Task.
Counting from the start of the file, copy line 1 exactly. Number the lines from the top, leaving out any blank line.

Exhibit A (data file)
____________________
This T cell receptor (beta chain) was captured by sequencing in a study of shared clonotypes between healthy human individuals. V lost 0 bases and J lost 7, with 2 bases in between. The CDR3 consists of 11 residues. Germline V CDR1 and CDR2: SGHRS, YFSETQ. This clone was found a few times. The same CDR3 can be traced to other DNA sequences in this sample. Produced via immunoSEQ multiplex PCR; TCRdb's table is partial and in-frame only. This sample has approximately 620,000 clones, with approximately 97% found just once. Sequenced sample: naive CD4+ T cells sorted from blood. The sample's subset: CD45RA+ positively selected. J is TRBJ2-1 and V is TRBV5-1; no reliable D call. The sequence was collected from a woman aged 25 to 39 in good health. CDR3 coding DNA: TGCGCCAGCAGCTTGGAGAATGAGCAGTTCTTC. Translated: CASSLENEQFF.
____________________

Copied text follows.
This T cell receptor (beta chain) was captured by sequencing in a study of shared clonotypes between healthy human individuals. V lost 0 bases and J lost 7, with 2 bases in between. The CDR3 consists of 11 residues. Germline V CDR1 and CDR2: SGHRS, YFSETQ. This clone was found a few times. The same CDR3 can be traced to other DNA sequences in this sample. Produced via immunoSEQ multiplex PCR; TCRdb's table is partial and in-frame only. This sample has approximately 620,000 clones, with approximately 97% found just once. Sequenced sample: naive CD4+ T cells sorted from blood. The sample's subset: CD45RA+ positively selected. J is TRBJ2-1 and V is TRBV5-1; no reliable D call. The sequence was collected from a woman aged 25 to 39 in good health. CDR3 coding DNA: TGCGCCAGCAGCTTGGAGAATGAGCAGTTCTTC. Translated: CASSLENEQFF.